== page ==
Microbiologic treatment failure following clinical cure was found to be independently associated with recurrent pneumonia or death among patients with bacterial pneumonia. According to these results, published in Clinical Infectious Diseases, microbiologic cure as a metric to guide therapeutic intervention warrants further study.
To better understand the clinical significance of microbiologic cure, a common outcome in clinical trials, investigators from the University of Michigan in Ann Arbor, conducted a retrospective cohort study of adult patients hospitalized with bacterial pneumonia who achieved clinical cure. The rates of recurrent pneumonia and death between 204 patients with persistent growth of the index pathogen at the time of clinical cure (microbiologic failure) and 237 patients with pathogen eradication (microbiologic cure) were compared.
The prevalence of comorbidities, ventilator-dependence, and severity of acute illness were similar between groups. After controlling for these factors and for appropriateness of empiric antibiotics, placement in the intensive care unit, tracheostomy-dependence and immunocompromised status, results demonstrated that patients with microbiologic failure experienced significantly higher rates of recurrent pneumonia or death after clinical cure compared with those with microbiologic cure (90-day multivariable adjusted odds ratio [OR], 1.56; 95% CI, 1.04-2.35). This association was found among patients with pneumonias caused by Staphylococcus aureus (90-day multivariable adjusted OR, 3.69; 95% CI, 1.73-7.90), and a trend was observed among pneumonias caused by nonfermenting gram-negative bacilli. No association was found in relation to Enterobacteriaceae or other pathogens.
The investigators noted several important study limitations. They reported concern regarding the results’ generalizability to less severely ill patients because the majority recruited for this study were critically ill. Investigators also acknowledged that the requirement for follow-up respiratory cultures in this population created a potential for selection bias and limits generalizability to patients who would not normally have cultures performed at the end of therapy. Patient readmission data were also only available for patients readmitted to the study hospital, meaning that any participant readmitted to another facility was not captured. Finally, the study did not require that participants have quantitative respiratory cultures or distal sampling of the lungs. The study did employ rigorous and blinded clinician review for diagnostic case validity to reduce the likelihood of including patients with respiratory colonization.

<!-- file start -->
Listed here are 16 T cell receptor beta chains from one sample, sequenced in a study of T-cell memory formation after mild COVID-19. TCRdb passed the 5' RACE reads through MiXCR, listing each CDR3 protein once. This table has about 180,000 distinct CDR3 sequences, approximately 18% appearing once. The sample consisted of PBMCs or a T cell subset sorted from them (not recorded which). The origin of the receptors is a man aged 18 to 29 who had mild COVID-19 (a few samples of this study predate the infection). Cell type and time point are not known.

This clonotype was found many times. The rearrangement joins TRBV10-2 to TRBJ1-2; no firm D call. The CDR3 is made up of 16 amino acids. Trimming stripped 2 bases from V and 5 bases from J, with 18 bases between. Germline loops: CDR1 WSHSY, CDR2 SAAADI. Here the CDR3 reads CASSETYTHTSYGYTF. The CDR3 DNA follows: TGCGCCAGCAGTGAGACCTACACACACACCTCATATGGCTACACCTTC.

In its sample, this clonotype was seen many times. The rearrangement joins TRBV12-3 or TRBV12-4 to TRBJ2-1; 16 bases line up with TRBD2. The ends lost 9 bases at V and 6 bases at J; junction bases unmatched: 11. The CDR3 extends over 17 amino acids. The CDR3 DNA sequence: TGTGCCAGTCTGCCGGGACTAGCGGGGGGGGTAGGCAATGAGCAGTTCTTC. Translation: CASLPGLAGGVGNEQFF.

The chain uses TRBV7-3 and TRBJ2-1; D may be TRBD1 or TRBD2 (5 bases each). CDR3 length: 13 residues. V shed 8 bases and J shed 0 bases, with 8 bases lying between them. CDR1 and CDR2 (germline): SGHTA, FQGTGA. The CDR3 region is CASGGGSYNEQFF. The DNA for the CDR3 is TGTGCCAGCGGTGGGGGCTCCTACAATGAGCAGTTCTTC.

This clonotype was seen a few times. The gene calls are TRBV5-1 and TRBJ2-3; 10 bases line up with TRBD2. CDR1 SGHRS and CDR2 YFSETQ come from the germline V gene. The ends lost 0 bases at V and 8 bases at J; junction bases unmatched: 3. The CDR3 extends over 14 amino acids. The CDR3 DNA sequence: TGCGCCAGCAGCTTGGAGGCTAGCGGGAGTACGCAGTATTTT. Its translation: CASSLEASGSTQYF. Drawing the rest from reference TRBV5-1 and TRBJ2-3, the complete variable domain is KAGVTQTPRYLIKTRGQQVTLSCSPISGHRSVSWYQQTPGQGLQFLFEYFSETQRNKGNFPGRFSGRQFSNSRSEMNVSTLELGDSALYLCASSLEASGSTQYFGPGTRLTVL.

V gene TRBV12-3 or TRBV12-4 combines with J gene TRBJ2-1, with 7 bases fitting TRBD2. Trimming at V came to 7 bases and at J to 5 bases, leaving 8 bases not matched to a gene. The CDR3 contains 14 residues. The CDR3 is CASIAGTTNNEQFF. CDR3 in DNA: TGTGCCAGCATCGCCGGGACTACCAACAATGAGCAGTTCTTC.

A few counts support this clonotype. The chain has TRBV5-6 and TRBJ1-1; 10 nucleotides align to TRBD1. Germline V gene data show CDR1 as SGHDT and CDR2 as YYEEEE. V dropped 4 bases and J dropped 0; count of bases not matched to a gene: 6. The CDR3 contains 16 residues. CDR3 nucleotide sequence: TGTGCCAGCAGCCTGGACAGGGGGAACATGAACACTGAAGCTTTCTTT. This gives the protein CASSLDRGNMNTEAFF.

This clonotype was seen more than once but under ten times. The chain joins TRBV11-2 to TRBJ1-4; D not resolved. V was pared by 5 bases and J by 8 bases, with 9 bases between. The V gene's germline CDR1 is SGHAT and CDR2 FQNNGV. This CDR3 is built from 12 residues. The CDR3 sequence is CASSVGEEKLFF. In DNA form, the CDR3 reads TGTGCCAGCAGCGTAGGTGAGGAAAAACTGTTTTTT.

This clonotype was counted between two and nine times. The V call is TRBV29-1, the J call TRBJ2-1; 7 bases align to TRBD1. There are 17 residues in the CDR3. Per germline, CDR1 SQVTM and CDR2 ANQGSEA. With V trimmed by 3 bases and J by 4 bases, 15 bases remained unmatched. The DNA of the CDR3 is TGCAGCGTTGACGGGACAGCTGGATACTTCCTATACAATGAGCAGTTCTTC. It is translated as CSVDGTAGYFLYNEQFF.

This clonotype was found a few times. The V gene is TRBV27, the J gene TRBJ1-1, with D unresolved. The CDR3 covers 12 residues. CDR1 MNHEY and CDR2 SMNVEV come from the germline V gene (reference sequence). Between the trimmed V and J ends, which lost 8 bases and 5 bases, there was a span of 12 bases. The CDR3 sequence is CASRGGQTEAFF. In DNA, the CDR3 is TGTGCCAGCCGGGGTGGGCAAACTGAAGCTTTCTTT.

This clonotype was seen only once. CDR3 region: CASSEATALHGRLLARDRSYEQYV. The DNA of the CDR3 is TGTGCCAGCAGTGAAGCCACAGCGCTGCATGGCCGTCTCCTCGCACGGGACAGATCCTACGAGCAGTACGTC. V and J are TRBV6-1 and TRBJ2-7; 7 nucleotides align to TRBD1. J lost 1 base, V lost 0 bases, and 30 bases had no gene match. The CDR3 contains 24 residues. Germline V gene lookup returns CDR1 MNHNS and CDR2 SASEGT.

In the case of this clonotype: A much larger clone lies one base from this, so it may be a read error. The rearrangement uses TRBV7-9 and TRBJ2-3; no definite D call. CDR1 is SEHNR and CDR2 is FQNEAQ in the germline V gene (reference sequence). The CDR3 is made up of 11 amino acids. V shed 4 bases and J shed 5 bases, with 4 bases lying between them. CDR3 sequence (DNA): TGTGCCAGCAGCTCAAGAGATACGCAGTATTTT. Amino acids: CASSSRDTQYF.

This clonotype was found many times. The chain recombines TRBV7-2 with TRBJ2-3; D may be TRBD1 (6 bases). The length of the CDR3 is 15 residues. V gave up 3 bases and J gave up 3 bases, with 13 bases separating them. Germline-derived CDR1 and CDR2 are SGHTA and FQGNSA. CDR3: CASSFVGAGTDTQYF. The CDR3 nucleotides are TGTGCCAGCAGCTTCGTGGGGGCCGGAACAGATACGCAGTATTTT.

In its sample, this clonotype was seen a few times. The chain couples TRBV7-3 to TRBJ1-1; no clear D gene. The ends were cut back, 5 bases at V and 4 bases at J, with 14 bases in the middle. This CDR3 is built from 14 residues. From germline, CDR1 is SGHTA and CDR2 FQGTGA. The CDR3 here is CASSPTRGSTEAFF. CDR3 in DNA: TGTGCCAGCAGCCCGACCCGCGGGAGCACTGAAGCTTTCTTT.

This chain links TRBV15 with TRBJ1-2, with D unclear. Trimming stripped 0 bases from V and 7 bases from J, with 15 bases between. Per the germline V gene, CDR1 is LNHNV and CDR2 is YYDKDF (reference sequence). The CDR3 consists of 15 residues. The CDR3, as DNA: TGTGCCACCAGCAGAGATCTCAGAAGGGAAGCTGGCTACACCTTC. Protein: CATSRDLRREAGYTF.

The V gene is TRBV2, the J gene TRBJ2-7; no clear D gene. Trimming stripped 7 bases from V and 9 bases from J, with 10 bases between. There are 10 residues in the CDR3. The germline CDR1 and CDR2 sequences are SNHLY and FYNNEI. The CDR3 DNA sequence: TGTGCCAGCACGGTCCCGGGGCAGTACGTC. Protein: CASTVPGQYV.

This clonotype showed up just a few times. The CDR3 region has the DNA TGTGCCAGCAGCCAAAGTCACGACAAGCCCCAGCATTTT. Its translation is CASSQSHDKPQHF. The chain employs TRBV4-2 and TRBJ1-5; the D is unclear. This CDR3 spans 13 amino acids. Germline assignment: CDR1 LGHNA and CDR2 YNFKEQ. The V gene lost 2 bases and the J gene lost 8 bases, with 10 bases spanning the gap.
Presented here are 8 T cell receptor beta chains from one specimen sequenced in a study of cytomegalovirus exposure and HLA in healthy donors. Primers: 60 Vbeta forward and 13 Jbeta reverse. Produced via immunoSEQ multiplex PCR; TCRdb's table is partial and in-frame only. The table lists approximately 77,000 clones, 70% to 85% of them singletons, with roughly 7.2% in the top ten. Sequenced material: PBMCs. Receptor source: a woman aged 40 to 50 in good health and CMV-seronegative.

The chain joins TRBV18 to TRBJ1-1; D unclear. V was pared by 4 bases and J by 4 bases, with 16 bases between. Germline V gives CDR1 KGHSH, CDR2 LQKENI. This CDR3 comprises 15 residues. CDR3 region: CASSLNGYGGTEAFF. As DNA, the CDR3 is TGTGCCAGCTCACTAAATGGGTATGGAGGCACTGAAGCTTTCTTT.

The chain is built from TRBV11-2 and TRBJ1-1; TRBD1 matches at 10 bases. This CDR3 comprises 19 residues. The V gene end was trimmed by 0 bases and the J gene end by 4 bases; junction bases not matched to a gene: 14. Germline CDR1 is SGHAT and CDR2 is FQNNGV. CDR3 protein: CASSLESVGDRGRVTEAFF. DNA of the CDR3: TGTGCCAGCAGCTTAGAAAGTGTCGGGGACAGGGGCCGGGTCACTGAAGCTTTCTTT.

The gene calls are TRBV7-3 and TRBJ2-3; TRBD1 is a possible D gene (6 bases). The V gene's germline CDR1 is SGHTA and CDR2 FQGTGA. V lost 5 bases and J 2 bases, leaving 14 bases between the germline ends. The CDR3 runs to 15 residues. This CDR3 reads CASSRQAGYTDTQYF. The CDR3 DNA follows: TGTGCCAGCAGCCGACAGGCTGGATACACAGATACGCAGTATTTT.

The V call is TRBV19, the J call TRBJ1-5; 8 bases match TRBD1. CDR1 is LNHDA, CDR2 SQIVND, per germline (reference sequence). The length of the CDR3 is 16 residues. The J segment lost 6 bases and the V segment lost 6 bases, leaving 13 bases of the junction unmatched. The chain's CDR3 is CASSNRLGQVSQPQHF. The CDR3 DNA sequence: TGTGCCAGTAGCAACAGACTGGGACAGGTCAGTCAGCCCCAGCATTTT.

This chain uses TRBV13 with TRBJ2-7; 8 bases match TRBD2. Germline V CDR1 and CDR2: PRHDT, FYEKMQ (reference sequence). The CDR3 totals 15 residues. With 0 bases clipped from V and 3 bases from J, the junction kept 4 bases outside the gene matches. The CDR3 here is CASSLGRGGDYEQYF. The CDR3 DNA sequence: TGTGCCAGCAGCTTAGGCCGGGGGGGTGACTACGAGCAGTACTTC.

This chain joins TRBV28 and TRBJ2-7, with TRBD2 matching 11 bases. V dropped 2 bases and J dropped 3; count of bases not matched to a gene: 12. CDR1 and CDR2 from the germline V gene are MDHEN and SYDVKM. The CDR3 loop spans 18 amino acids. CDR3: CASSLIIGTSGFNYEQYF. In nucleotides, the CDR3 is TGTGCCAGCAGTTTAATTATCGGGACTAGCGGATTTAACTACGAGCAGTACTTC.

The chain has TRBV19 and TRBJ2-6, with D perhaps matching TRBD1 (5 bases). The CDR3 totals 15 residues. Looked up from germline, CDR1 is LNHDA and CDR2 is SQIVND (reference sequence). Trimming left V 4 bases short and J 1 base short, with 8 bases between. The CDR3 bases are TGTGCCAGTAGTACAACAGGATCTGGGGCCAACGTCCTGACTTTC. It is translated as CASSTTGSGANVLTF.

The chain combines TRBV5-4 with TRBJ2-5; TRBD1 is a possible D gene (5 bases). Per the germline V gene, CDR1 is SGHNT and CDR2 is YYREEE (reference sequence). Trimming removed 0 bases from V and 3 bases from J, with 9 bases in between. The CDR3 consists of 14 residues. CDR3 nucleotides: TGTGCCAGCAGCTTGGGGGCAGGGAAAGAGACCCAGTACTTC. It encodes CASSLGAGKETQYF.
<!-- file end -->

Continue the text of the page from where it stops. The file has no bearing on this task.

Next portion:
Investigators concluded that, “this study demonstrated that in patients with bacterial pneumonia who achieved clinical cure, microbiologic failure was associated with recurrent pneumonia and death, a finding driven by pneumonia caused by Staphylococcus aureus and nonfermenting gram-negative bacilli.” The results also highlight the need for further study into the relevance of microbiologic treatment failure to clinical practice and the design of clinical trials within the setting of clinical cure of bacterial pneumonia.
Albin OR, Henig O, Patel TS, et al. Clinical implications of microbiologic treatment failure in the setting of clinical cure of bacterial Pneumonia [published online December 13 2019]. Clin Infect Dis. doi:10.1093/cid/ciz1187